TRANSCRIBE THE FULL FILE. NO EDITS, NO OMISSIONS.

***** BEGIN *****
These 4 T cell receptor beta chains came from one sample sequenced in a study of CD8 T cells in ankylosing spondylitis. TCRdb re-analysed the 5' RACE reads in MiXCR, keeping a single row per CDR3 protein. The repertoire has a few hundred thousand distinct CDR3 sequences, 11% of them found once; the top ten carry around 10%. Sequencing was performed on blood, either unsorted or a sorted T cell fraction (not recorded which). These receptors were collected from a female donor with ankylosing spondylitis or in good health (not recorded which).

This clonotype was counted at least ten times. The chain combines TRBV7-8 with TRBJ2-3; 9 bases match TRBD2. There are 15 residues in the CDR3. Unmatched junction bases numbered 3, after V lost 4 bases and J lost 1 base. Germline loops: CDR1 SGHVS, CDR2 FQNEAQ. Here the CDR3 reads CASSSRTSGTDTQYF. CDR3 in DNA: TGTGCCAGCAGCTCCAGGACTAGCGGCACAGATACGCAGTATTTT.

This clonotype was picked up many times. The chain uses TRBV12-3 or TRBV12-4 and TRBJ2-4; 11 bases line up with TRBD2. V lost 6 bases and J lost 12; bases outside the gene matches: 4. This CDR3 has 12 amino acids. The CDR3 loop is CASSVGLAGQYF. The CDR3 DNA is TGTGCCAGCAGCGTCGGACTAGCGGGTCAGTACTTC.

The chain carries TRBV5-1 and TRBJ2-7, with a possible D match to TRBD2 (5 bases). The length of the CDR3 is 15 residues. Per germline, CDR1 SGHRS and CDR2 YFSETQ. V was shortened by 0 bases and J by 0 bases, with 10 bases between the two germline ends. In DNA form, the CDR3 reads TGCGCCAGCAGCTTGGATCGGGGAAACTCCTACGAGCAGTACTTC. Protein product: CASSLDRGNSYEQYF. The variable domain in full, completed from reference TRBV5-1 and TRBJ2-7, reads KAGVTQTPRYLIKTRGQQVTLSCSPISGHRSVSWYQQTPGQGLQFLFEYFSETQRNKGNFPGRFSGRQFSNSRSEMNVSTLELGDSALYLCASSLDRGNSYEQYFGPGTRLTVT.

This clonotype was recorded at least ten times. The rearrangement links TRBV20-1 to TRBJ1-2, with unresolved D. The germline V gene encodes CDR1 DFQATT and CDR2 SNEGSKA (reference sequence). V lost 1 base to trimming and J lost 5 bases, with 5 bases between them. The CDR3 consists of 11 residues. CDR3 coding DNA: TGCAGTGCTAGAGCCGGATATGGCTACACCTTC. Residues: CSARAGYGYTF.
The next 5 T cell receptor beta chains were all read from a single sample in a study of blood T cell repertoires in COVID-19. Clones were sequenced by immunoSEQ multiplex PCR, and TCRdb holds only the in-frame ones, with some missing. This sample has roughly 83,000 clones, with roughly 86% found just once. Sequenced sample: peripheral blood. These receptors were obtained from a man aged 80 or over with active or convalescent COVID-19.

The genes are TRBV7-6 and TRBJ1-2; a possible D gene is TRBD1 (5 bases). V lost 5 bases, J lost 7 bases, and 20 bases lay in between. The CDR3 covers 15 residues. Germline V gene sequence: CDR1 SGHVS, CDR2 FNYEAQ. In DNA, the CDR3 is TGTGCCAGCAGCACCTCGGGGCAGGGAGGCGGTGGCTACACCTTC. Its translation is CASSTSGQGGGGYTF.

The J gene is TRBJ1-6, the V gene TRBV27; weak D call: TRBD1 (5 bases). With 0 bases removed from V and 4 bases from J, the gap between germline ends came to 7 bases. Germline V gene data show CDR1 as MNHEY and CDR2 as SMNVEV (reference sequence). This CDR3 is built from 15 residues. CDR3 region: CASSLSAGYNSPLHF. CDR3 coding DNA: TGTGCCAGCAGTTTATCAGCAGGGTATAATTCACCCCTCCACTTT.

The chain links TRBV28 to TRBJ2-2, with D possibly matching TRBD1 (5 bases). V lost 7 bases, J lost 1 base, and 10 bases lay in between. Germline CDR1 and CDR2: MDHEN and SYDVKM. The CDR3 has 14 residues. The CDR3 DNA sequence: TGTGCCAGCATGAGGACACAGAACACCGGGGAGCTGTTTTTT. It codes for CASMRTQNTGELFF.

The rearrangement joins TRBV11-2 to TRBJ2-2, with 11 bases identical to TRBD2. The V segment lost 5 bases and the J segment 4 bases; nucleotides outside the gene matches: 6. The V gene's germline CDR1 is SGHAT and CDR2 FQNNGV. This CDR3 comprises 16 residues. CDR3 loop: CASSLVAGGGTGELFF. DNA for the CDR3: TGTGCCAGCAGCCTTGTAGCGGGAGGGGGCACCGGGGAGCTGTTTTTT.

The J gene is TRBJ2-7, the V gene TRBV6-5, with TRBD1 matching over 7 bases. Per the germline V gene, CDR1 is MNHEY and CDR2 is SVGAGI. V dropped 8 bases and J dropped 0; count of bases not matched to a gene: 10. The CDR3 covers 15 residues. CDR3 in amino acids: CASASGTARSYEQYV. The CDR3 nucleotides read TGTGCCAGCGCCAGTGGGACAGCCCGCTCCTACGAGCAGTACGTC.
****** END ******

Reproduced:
These 4 T cell receptor beta chains came from one sample sequenced in a study of CD8 T cells in ankylosing spondylitis. TCRdb re-analysed the 5' RACE reads in MiXCR, keeping a single row per CDR3 protein. The repertoire has a few hundred thousand distinct CDR3 sequences, 11% of them found once; the top ten carry around 10%. Sequencing was performed on blood, either unsorted or a sorted T cell fraction (not recorded which). These receptors were collected from a female donor with ankylosing spondylitis or in good health (not recorded which).

This clonotype was counted at least ten times. The chain combines TRBV7-8 with TRBJ2-3; 9 bases match TRBD2. There are 15 residues in the CDR3. Unmatched junction bases numbered 3, after V lost 4 bases and J lost 1 base. Germline loops: CDR1 SGHVS, CDR2 FQNEAQ. Here the CDR3 reads CASSSRTSGTDTQYF. CDR3 in DNA: TGTGCCAGCAGCTCCAGGACTAGCGGCACAGATACGCAGTATTTT.

This clonotype was picked up many times. The chain uses TRBV12-3 or TRBV12-4 and TRBJ2-4; 11 bases line up with TRBD2. V lost 6 bases and J lost 12; bases outside the gene matches: 4. This CDR3 has 12 amino acids. The CDR3 loop is CASSVGLAGQYF. The CDR3 DNA is TGTGCCAGCAGCGTCGGACTAGCGGGTCAGTACTTC.

The chain carries TRBV5-1 and TRBJ2-7, with a possible D match to TRBD2 (5 bases). The length of the CDR3 is 15 residues. Per germline, CDR1 SGHRS and CDR2 YFSETQ. V was shortened by 0 bases and J by 0 bases, with 10 bases between the two germline ends. In DNA form, the CDR3 reads TGCGCCAGCAGCTTGGATCGGGGAAACTCCTACGAGCAGTACTTC. Protein product: CASSLDRGNSYEQYF. The variable domain in full, completed from reference TRBV5-1 and TRBJ2-7, reads KAGVTQTPRYLIKTRGQQVTLSCSPISGHRSVSWYQQTPGQGLQFLFEYFSETQRNKGNFPGRFSGRQFSNSRSEMNVSTLELGDSALYLCASSLDRGNSYEQYFGPGTRLTVT.

This clonotype was recorded at least ten times. The rearrangement links TRBV20-1 to TRBJ1-2, with unresolved D. The germline V gene encodes CDR1 DFQATT and CDR2 SNEGSKA (reference sequence). V lost 1 base to trimming and J lost 5 bases, with 5 bases between them. The CDR3 consists of 11 residues. CDR3 coding DNA: TGCAGTGCTAGAGCCGGATATGGCTACACCTTC. Residues: CSARAGYGYTF.
The next 5 T cell receptor beta chains were all read from a single sample in a study of blood T cell repertoires in COVID-19. Clones were sequenced by immunoSEQ multiplex PCR, and TCRdb holds only the in-frame ones, with some missing. This sample has roughly 83,000 clones, with roughly 86% found just once. Sequenced sample: peripheral blood. These receptors were obtained from a man aged 80 or over with active or convalescent COVID-19.

The genes are TRBV7-6 and TRBJ1-2; a possible D gene is TRBD1 (5 bases). V lost 5 bases, J lost 7 bases, and 20 bases lay in between. The CDR3 covers 15 residues. Germline V gene sequence: CDR1 SGHVS, CDR2 FNYEAQ. In DNA, the CDR3 is TGTGCCAGCAGCACCTCGGGGCAGGGAGGCGGTGGCTACACCTTC. Its translation is CASSTSGQGGGGYTF.

The J gene is TRBJ1-6, the V gene TRBV27; weak D call: TRBD1 (5 bases). With 0 bases removed from V and 4 bases from J, the gap between germline ends came to 7 bases. Germline V gene data show CDR1 as MNHEY and CDR2 as SMNVEV (reference sequence). This CDR3 is built from 15 residues. CDR3 region: CASSLSAGYNSPLHF. CDR3 coding DNA: TGTGCCAGCAGTTTATCAGCAGGGTATAATTCACCCCTCCACTTT.

The chain links TRBV28 to TRBJ2-2, with D possibly matching TRBD1 (5 bases). V lost 7 bases, J lost 1 base, and 10 bases lay in between. Germline CDR1 and CDR2: MDHEN and SYDVKM. The CDR3 has 14 residues. The CDR3 DNA sequence: TGTGCCAGCATGAGGACACAGAACACCGGGGAGCTGTTTTTT. It codes for CASMRTQNTGELFF.

The rearrangement joins TRBV11-2 to TRBJ2-2, with 11 bases identical to TRBD2. The V segment lost 5 bases and the J segment 4 bases; nucleotides outside the gene matches: 6. The V gene's germline CDR1 is SGHAT and CDR2 FQNNGV. This CDR3 comprises 16 residues. CDR3 loop: CASSLVAGGGTGELFF. DNA for the CDR3: TGTGCCAGCAGCCTTGTAGCGGGAGGGGGCACCGGGGAGCTGTTTTTT.

The J gene is TRBJ2-7, the V gene TRBV6-5, with TRBD1 matching over 7 bases. Per the germline V gene, CDR1 is MNHEY and CDR2 is SVGAGI. V dropped 8 bases and J dropped 0; count of bases not matched to a gene: 10. The CDR3 covers 15 residues. CDR3 in amino acids: CASASGTARSYEQYV. The CDR3 nucleotides read TGTGCCAGCGCCAGTGGGACAGCCCGCTCCTACGAGCAGTACGTC.